Tutor profile: Beth P.
"I'm not a good writer. How can I write a strong essay?"
A question that has tripped students up for so many years. In my experience, students often come to the table without the necessary tools to create the thing you've asked them to create. The skills you've learned in previous grade levels have often not been developed enough to really help you move forward in writing. Think about it. You wouldn't ask a carpenter to build a chair with toothpicks and a squeaky hammer, would you? (Well, maybe you would. It would be fun to see him try.) We know, though, that the end product is not going to be a strong, well-crafted, beautiful chair. So you're stuck, sitting in front of a page with a fledgling set of skills and a pencil. Now what? I think the answer is obvious. You need better tools! We can work together on developing your strengths and improving weaker elements so that you have what you need to create a strong, well-crafted, beautiful essay.
"I hate this book! Why can't we just read what we want?"
You can! I can help you find a book you'll love. Unfortunately, you won't always get to choose in a class setting. The sad truth is that students are often required to read the same story as their peers, and at a very fast pace. But we don't all read and process literature at the same speed, and we're not all interested in the same topics. Clearly, slower readers and uninterested readers will fall behind. Frustration will build, and suddenly, you feel like you hate the book. Some even decide they hate reading altogether! It doesn't have to be like this, though. We may not always be able to change the text, but we can change our approach to the text. I have resources available to make your reading experience easier and more enjoyable.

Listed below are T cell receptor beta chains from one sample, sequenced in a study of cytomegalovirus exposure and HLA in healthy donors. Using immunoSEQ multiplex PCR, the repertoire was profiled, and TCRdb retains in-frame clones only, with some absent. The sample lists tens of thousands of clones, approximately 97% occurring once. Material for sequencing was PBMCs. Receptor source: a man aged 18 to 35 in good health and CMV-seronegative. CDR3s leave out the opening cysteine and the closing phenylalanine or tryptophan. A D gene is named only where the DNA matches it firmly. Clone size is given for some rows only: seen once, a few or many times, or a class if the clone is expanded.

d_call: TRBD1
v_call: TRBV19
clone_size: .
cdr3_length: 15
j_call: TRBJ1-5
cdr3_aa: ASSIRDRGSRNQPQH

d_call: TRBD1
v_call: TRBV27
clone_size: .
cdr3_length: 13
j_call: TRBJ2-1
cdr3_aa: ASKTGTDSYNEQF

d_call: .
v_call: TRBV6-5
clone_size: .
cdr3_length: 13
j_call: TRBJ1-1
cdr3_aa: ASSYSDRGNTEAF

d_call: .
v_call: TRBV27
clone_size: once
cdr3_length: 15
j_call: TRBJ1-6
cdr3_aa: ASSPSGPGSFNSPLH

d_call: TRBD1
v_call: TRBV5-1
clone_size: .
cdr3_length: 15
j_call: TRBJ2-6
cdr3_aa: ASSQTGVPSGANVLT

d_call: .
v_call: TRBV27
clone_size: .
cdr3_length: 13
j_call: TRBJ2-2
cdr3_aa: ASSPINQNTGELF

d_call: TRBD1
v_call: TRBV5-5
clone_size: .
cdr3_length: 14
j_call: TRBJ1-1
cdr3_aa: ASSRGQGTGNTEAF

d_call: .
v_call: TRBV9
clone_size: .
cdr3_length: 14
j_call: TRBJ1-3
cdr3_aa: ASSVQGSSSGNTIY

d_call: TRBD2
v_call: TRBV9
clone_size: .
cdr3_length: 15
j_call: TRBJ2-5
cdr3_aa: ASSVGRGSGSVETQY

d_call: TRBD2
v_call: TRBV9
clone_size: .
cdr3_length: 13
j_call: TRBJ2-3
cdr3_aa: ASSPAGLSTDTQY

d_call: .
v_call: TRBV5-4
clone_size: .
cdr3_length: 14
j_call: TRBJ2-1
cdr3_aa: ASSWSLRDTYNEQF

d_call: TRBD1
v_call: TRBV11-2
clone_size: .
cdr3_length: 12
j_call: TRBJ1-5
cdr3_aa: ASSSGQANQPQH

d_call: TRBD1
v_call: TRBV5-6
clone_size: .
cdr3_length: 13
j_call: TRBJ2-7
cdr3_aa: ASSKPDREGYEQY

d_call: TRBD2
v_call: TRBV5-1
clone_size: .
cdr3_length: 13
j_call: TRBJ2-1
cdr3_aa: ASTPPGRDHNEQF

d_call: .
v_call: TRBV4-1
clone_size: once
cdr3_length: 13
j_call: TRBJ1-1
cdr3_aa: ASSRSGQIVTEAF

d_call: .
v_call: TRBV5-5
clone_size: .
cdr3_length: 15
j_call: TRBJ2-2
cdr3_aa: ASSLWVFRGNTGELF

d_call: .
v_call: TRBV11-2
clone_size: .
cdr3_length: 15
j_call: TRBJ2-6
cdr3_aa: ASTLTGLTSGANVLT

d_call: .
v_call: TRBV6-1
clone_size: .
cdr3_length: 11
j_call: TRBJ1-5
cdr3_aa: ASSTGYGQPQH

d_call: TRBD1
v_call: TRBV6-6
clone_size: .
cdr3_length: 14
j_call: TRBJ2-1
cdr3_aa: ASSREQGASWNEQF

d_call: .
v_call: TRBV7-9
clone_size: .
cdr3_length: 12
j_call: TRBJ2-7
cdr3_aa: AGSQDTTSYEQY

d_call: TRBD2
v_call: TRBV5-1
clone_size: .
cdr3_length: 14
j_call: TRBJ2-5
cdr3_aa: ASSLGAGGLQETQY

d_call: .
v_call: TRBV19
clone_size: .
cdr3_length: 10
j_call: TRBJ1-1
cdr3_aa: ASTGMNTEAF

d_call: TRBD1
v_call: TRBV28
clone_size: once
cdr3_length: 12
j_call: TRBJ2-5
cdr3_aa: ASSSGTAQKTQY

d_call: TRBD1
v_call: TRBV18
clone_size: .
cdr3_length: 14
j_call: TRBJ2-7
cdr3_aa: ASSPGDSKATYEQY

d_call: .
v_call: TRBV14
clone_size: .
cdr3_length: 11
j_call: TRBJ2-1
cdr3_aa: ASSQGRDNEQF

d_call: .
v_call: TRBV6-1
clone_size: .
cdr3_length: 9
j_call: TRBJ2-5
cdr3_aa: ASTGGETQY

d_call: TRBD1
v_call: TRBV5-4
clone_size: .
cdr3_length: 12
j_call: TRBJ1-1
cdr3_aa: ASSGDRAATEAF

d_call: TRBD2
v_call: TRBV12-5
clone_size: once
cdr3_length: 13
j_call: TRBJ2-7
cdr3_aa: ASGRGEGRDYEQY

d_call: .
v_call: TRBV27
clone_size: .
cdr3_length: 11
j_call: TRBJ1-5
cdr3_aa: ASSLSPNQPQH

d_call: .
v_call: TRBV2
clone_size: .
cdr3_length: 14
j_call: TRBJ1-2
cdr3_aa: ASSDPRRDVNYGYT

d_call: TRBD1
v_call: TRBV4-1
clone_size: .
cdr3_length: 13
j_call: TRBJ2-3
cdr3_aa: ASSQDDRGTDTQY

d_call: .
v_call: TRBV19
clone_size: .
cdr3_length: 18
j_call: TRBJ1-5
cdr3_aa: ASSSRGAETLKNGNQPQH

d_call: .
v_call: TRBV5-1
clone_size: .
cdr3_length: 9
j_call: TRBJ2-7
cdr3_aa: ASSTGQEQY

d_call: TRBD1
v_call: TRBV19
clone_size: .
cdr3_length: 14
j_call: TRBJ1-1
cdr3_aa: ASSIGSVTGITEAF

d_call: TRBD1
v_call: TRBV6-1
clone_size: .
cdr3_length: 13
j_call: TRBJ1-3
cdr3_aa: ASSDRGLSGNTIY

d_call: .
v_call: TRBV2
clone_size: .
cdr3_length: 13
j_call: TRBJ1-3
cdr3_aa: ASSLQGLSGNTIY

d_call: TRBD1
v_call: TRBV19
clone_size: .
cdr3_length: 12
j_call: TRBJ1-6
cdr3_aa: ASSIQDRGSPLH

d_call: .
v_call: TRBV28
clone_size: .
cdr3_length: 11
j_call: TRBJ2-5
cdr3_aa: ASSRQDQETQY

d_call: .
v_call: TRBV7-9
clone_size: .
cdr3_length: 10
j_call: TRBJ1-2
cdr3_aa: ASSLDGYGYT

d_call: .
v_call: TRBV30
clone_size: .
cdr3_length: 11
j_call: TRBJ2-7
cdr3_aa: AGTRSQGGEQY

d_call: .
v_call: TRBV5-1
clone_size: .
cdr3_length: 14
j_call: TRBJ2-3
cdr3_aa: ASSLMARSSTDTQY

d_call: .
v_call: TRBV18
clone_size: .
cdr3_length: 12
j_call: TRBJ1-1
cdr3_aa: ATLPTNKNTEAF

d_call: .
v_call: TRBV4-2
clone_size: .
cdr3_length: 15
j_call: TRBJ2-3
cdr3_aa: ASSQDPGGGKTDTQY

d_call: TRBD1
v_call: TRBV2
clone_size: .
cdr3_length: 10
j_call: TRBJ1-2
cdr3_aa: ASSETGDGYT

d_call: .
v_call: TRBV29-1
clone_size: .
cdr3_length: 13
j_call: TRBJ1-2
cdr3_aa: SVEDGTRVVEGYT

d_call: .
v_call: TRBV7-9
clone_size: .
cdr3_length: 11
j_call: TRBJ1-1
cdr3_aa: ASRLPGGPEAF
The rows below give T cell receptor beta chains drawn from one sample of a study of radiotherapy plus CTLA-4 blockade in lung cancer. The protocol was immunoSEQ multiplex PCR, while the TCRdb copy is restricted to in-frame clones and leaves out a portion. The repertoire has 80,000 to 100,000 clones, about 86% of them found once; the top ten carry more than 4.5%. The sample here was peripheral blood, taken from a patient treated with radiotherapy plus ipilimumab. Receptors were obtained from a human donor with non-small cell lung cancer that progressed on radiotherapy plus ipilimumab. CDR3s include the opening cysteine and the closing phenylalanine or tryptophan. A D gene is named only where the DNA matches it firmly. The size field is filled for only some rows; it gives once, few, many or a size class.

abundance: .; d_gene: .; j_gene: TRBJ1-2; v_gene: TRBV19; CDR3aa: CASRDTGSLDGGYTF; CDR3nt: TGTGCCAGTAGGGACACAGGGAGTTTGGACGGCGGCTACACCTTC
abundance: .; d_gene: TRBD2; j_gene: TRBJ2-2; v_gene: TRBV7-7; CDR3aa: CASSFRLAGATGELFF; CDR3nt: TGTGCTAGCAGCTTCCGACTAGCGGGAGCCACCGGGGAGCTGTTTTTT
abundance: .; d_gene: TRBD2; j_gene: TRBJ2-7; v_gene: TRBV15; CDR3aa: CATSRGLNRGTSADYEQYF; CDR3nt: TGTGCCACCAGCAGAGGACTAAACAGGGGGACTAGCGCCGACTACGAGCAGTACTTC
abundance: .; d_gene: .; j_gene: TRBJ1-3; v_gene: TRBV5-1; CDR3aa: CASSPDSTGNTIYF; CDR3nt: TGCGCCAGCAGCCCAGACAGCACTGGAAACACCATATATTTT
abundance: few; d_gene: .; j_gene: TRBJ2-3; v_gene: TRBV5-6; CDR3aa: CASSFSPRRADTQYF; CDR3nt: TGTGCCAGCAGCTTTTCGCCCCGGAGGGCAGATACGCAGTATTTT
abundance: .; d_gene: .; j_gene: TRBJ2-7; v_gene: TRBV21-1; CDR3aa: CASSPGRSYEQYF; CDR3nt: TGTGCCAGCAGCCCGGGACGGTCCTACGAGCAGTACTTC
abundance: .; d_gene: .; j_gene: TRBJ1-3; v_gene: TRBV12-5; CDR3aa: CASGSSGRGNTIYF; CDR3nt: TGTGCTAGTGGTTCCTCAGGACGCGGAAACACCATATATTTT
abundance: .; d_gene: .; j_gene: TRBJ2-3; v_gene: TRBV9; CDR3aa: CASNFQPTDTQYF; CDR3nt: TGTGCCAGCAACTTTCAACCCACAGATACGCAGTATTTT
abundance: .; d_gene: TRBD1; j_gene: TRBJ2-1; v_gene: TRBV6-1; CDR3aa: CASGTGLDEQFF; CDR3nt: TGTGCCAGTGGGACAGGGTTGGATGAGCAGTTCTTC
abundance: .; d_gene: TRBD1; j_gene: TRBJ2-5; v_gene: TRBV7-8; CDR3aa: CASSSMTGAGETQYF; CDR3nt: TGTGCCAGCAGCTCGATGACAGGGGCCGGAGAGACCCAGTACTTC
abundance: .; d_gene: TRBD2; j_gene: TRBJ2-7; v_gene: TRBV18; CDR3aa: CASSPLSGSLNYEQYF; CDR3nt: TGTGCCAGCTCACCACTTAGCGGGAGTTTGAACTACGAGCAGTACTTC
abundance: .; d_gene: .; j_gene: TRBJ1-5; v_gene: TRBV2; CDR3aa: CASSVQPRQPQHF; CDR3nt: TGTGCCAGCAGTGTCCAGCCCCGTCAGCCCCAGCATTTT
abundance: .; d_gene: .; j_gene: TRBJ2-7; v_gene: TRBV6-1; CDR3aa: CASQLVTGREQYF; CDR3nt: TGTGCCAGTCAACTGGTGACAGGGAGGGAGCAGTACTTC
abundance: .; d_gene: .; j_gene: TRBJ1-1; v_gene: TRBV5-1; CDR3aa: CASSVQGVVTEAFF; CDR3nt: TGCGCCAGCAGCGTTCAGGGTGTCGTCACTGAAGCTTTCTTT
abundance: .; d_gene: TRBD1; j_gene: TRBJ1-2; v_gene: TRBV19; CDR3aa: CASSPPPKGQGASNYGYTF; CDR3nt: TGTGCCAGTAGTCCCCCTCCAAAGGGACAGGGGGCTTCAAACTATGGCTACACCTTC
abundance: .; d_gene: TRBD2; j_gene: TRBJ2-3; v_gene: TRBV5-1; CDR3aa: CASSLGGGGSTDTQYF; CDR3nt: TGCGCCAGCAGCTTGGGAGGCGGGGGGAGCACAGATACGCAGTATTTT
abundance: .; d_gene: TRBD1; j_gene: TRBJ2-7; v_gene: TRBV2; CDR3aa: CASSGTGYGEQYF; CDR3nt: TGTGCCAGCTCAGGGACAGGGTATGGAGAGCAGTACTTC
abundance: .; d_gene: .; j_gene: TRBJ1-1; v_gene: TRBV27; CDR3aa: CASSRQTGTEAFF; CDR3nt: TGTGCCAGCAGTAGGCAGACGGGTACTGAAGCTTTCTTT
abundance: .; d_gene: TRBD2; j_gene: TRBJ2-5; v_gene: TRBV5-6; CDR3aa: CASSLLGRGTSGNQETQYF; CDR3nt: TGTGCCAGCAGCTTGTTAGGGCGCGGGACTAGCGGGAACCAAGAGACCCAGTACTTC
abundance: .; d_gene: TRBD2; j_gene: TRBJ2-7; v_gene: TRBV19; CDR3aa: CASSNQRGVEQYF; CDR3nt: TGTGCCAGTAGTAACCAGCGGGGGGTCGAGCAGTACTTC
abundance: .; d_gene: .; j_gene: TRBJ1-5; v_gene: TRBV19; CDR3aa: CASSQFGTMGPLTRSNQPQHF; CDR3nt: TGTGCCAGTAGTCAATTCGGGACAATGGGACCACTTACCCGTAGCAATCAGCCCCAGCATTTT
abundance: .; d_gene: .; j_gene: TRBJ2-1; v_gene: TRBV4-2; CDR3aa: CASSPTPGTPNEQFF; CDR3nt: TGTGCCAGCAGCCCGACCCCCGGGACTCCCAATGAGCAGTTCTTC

"English just isn't my subject, so I'm just trying to get by. What will make it easier?"
There are two types of students that ask this: those who have a true affinity for subjects other than English Language and Literature, and those who have had a number of bad learning experiences in the subject. Either way, I have strategies that will help you. When we're done, you won't just "get by" for the rest of this year; you'll be set up to succeed any time you need it in the future. Let's say math comes very easily for you, but English has always been tough. In my mind, we should focus on writing and reading with a logical, detail-oriented approach that will compliment your skills. I have a great plan of action that we can put into play. On the other hand, perhaps you like reading and writing, but you had a bad teacher, and you've been behind ever since. We'll work on developing a plan to catch up that suits your skill level AND your interests. Wherever you're at, you can be successful. We'll find a way that works.
needs and Beth will reply soon.